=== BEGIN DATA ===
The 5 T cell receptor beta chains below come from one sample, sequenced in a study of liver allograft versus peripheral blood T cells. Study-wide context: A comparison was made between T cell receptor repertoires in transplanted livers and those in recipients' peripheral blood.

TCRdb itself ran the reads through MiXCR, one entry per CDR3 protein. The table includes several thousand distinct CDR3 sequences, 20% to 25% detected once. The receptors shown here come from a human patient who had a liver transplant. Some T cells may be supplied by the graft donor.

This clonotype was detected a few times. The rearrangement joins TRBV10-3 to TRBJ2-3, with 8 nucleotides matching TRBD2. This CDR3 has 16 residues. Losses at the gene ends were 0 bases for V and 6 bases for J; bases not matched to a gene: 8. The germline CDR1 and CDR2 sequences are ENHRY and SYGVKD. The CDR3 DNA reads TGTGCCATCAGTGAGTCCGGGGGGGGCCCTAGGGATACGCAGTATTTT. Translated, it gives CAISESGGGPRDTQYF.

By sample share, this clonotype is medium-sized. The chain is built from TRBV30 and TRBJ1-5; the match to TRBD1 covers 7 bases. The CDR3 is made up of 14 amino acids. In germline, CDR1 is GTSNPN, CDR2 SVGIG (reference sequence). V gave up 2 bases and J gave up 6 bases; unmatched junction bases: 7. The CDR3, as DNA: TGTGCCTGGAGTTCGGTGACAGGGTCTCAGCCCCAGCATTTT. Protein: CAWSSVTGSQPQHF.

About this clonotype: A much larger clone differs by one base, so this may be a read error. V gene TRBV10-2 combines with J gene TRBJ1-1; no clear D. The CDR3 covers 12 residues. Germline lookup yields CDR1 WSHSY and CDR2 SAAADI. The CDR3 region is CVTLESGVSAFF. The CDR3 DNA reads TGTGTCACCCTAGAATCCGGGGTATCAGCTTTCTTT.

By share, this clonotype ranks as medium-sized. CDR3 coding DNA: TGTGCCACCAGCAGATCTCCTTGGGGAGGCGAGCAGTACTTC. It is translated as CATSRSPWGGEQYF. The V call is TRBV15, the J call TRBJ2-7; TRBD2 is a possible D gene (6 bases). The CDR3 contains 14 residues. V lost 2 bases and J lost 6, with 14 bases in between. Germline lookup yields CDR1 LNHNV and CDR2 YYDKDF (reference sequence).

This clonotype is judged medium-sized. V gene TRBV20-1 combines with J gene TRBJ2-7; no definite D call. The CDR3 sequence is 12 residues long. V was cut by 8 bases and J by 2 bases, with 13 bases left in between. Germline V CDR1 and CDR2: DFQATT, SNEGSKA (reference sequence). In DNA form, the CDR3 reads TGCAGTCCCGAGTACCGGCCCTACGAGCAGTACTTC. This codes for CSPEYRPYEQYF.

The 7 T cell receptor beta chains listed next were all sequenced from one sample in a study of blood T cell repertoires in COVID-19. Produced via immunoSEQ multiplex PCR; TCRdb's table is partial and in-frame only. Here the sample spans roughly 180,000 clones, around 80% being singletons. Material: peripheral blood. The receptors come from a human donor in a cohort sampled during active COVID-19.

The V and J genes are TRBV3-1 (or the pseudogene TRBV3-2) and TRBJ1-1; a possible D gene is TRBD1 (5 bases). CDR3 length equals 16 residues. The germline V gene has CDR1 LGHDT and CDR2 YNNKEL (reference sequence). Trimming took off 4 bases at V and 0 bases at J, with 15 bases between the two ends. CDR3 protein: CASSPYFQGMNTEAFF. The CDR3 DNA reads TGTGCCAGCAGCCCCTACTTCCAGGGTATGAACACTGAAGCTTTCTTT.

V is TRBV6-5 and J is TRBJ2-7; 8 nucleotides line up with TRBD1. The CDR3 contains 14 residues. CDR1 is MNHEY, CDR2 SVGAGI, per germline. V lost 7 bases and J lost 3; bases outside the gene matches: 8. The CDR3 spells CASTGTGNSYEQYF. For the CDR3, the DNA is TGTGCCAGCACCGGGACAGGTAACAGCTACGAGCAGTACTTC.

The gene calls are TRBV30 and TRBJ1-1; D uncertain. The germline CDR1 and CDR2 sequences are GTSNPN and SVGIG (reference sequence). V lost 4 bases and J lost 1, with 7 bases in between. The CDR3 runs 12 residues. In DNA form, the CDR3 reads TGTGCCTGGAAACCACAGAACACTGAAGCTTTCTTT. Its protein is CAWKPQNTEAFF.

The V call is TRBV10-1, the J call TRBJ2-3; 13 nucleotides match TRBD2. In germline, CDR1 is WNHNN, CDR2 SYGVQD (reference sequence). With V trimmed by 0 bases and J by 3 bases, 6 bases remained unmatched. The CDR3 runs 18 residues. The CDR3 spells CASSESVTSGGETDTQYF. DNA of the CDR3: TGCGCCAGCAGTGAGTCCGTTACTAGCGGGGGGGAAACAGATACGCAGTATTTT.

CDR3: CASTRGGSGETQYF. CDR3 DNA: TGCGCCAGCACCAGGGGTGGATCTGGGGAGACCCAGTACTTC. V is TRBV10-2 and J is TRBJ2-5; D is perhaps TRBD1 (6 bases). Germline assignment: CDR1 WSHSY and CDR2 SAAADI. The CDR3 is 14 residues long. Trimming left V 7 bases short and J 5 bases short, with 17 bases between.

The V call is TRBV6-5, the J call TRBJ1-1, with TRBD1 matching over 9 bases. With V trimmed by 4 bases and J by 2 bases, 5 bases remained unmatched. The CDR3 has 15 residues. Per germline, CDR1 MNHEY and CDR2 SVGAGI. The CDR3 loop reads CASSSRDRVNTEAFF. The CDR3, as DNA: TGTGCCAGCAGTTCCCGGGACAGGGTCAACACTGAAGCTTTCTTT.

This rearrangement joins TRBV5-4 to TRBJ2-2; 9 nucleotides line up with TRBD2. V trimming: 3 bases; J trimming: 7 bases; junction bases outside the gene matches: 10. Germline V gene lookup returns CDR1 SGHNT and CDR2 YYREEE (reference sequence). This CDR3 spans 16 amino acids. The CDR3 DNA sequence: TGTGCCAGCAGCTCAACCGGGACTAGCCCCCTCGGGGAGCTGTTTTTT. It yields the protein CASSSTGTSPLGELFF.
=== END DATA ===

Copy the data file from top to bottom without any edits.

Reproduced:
The 5 T cell receptor beta chains below come from one sample, sequenced in a study of liver allograft versus peripheral blood T cells. Study-wide context: A comparison was made between T cell receptor repertoires in transplanted livers and those in recipients' peripheral blood.

TCRdb itself ran the reads through MiXCR, one entry per CDR3 protein. The table includes several thousand distinct CDR3 sequences, 20% to 25% detected once. The receptors shown here come from a human patient who had a liver transplant. Some T cells may be supplied by the graft donor.

This clonotype was detected a few times. The rearrangement joins TRBV10-3 to TRBJ2-3, with 8 nucleotides matching TRBD2. This CDR3 has 16 residues. Losses at the gene ends were 0 bases for V and 6 bases for J; bases not matched to a gene: 8. The germline CDR1 and CDR2 sequences are ENHRY and SYGVKD. The CDR3 DNA reads TGTGCCATCAGTGAGTCCGGGGGGGGCCCTAGGGATACGCAGTATTTT. Translated, it gives CAISESGGGPRDTQYF.

By sample share, this clonotype is medium-sized. The chain is built from TRBV30 and TRBJ1-5; the match to TRBD1 covers 7 bases. The CDR3 is made up of 14 amino acids. In germline, CDR1 is GTSNPN, CDR2 SVGIG (reference sequence). V gave up 2 bases and J gave up 6 bases; unmatched junction bases: 7. The CDR3, as DNA: TGTGCCTGGAGTTCGGTGACAGGGTCTCAGCCCCAGCATTTT. Protein: CAWSSVTGSQPQHF.

About this clonotype: A much larger clone differs by one base, so this may be a read error. V gene TRBV10-2 combines with J gene TRBJ1-1; no clear D. The CDR3 covers 12 residues. Germline lookup yields CDR1 WSHSY and CDR2 SAAADI. The CDR3 region is CVTLESGVSAFF. The CDR3 DNA reads TGTGTCACCCTAGAATCCGGGGTATCAGCTTTCTTT.

By share, this clonotype ranks as medium-sized. CDR3 coding DNA: TGTGCCACCAGCAGATCTCCTTGGGGAGGCGAGCAGTACTTC. It is translated as CATSRSPWGGEQYF. The V call is TRBV15, the J call TRBJ2-7; TRBD2 is a possible D gene (6 bases). The CDR3 contains 14 residues. V lost 2 bases and J lost 6, with 14 bases in between. Germline lookup yields CDR1 LNHNV and CDR2 YYDKDF (reference sequence).

This clonotype is judged medium-sized. V gene TRBV20-1 combines with J gene TRBJ2-7; no definite D call. The CDR3 sequence is 12 residues long. V was cut by 8 bases and J by 2 bases, with 13 bases left in between. Germline V CDR1 and CDR2: DFQATT, SNEGSKA (reference sequence). In DNA form, the CDR3 reads TGCAGTCCCGAGTACCGGCCCTACGAGCAGTACTTC. This codes for CSPEYRPYEQYF.

The 7 T cell receptor beta chains listed next were all sequenced from one sample in a study of blood T cell repertoires in COVID-19. Produced via immunoSEQ multiplex PCR; TCRdb's table is partial and in-frame only. Here the sample spans roughly 180,000 clones, around 80% being singletons. Material: peripheral blood. The receptors come from a human donor in a cohort sampled during active COVID-19.

The V and J genes are TRBV3-1 (or the pseudogene TRBV3-2) and TRBJ1-1; a possible D gene is TRBD1 (5 bases). CDR3 length equals 16 residues. The germline V gene has CDR1 LGHDT and CDR2 YNNKEL (reference sequence). Trimming took off 4 bases at V and 0 bases at J, with 15 bases between the two ends. CDR3 protein: CASSPYFQGMNTEAFF. The CDR3 DNA reads TGTGCCAGCAGCCCCTACTTCCAGGGTATGAACACTGAAGCTTTCTTT.

V is TRBV6-5 and J is TRBJ2-7; 8 nucleotides line up with TRBD1. The CDR3 contains 14 residues. CDR1 is MNHEY, CDR2 SVGAGI, per germline. V lost 7 bases and J lost 3; bases outside the gene matches: 8. The CDR3 spells CASTGTGNSYEQYF. For the CDR3, the DNA is TGTGCCAGCACCGGGACAGGTAACAGCTACGAGCAGTACTTC.

The gene calls are TRBV30 and TRBJ1-1; D uncertain. The germline CDR1 and CDR2 sequences are GTSNPN and SVGIG (reference sequence). V lost 4 bases and J lost 1, with 7 bases in between. The CDR3 runs 12 residues. In DNA form, the CDR3 reads TGTGCCTGGAAACCACAGAACACTGAAGCTTTCTTT. Its protein is CAWKPQNTEAFF.

The V call is TRBV10-1, the J call TRBJ2-3; 13 nucleotides match TRBD2. In germline, CDR1 is WNHNN, CDR2 SYGVQD (reference sequence). With V trimmed by 0 bases and J by 3 bases, 6 bases remained unmatched. The CDR3 runs 18 residues. The CDR3 spells CASSESVTSGGETDTQYF. DNA of the CDR3: TGCGCCAGCAGTGAGTCCGTTACTAGCGGGGGGGAAACAGATACGCAGTATTTT.

CDR3: CASTRGGSGETQYF. CDR3 DNA: TGCGCCAGCACCAGGGGTGGATCTGGGGAGACCCAGTACTTC. V is TRBV10-2 and J is TRBJ2-5; D is perhaps TRBD1 (6 bases). Germline assignment: CDR1 WSHSY and CDR2 SAAADI. The CDR3 is 14 residues long. Trimming left V 7 bases short and J 5 bases short, with 17 bases between.

The V call is TRBV6-5, the J call TRBJ1-1, with TRBD1 matching over 9 bases. With V trimmed by 4 bases and J by 2 bases, 5 bases remained unmatched. The CDR3 has 15 residues. Per germline, CDR1 MNHEY and CDR2 SVGAGI. The CDR3 loop reads CASSSRDRVNTEAFF. The CDR3, as DNA: TGTGCCAGCAGTTCCCGGGACAGGGTCAACACTGAAGCTTTCTTT.

This rearrangement joins TRBV5-4 to TRBJ2-2; 9 nucleotides line up with TRBD2. V trimming: 3 bases; J trimming: 7 bases; junction bases outside the gene matches: 10. Germline V gene lookup returns CDR1 SGHNT and CDR2 YYREEE (reference sequence). This CDR3 spans 16 amino acids. The CDR3 DNA sequence: TGTGCCAGCAGCTCAACCGGGACTAGCCCCCTCGGGGAGCTGTTTTTT. It yields the protein CASSSTGTSPLGELFF.